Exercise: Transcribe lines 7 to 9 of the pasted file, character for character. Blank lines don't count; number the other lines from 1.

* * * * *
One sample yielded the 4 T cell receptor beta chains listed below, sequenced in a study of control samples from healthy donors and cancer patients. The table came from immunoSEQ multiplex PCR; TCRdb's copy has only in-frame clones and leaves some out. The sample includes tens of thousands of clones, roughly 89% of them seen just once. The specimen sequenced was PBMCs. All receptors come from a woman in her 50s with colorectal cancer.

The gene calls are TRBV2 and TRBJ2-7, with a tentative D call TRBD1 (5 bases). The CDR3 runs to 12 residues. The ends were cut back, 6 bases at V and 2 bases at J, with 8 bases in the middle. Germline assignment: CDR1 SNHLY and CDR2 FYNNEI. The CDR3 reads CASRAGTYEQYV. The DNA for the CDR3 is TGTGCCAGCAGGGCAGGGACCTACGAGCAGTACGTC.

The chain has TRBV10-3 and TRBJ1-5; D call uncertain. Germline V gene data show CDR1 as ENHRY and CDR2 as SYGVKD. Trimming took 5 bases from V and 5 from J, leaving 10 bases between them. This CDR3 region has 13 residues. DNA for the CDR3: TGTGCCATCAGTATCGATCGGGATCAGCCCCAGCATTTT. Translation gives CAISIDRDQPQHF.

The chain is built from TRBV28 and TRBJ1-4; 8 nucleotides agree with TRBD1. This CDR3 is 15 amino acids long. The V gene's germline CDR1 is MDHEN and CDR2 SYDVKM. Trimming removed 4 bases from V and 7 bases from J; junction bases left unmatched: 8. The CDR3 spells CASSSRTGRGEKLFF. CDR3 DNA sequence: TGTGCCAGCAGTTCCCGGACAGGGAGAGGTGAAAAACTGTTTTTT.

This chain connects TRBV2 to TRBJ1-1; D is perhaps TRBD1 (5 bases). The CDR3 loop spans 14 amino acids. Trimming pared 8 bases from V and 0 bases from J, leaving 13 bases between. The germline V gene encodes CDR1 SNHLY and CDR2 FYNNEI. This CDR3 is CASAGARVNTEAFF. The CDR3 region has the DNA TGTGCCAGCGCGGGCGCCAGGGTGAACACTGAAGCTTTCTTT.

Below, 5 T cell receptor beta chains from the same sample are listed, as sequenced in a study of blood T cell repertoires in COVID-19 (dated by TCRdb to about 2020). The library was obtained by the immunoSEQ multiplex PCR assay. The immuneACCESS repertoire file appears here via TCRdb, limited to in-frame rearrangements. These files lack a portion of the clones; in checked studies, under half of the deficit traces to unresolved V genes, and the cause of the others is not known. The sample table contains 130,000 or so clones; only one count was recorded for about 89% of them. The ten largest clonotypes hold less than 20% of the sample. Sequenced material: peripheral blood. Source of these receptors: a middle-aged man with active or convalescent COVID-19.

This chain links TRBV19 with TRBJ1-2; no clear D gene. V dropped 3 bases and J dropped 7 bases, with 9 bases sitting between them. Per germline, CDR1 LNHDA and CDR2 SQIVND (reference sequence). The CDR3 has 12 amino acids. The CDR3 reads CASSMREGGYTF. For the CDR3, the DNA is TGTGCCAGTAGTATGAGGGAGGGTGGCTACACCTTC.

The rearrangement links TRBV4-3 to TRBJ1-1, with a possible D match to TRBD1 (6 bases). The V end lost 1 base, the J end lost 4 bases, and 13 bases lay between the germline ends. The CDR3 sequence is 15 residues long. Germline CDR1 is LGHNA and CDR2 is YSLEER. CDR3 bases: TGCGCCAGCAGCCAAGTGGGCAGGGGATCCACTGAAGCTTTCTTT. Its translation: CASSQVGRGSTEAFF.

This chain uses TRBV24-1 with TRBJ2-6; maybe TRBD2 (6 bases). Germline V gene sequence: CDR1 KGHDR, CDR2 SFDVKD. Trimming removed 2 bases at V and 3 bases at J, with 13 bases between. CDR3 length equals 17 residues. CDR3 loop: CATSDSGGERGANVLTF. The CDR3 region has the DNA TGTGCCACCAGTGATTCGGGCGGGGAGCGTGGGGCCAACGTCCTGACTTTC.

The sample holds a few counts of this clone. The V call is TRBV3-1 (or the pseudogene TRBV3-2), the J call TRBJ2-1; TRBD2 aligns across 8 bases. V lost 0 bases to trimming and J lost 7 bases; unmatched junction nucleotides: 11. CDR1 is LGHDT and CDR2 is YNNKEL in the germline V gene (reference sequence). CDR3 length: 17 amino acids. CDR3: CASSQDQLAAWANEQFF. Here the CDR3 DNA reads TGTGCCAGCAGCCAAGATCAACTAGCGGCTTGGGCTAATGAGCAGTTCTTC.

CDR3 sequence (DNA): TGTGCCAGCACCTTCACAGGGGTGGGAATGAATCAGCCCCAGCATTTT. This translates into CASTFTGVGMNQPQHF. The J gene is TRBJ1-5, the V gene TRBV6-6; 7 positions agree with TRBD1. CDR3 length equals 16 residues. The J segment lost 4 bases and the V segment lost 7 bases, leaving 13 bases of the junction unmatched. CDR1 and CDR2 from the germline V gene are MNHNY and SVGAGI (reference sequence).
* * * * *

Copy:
This chain links TRBV19 with TRBJ1-2; no clear D gene. V dropped 3 bases and J dropped 7 bases, with 9 bases sitting between them. Per germline, CDR1 LNHDA and CDR2 SQIVND (reference sequence). The CDR3 has 12 amino acids. The CDR3 reads CASSMREGGYTF. For the CDR3, the DNA is TGTGCCAGTAGTATGAGGGAGGGTGGCTACACCTTC.

The rearrangement links TRBV4-3 to TRBJ1-1, with a possible D match to TRBD1 (6 bases). The V end lost 1 base, the J end lost 4 bases, and 13 bases lay between the germline ends. The CDR3 sequence is 15 residues long. Germline CDR1 is LGHNA and CDR2 is YSLEER. CDR3 bases: TGCGCCAGCAGCCAAGTGGGCAGGGGATCCACTGAAGCTTTCTTT. Its translation: CASSQVGRGSTEAFF.

This chain uses TRBV24-1 with TRBJ2-6; maybe TRBD2 (6 bases). Germline V gene sequence: CDR1 KGHDR, CDR2 SFDVKD. Trimming removed 2 bases at V and 3 bases at J, with 13 bases between. CDR3 length equals 17 residues. CDR3 loop: CATSDSGGERGANVLTF. The CDR3 region has the DNA TGTGCCACCAGTGATTCGGGCGGGGAGCGTGGGGCCAACGTCCTGACTTTC.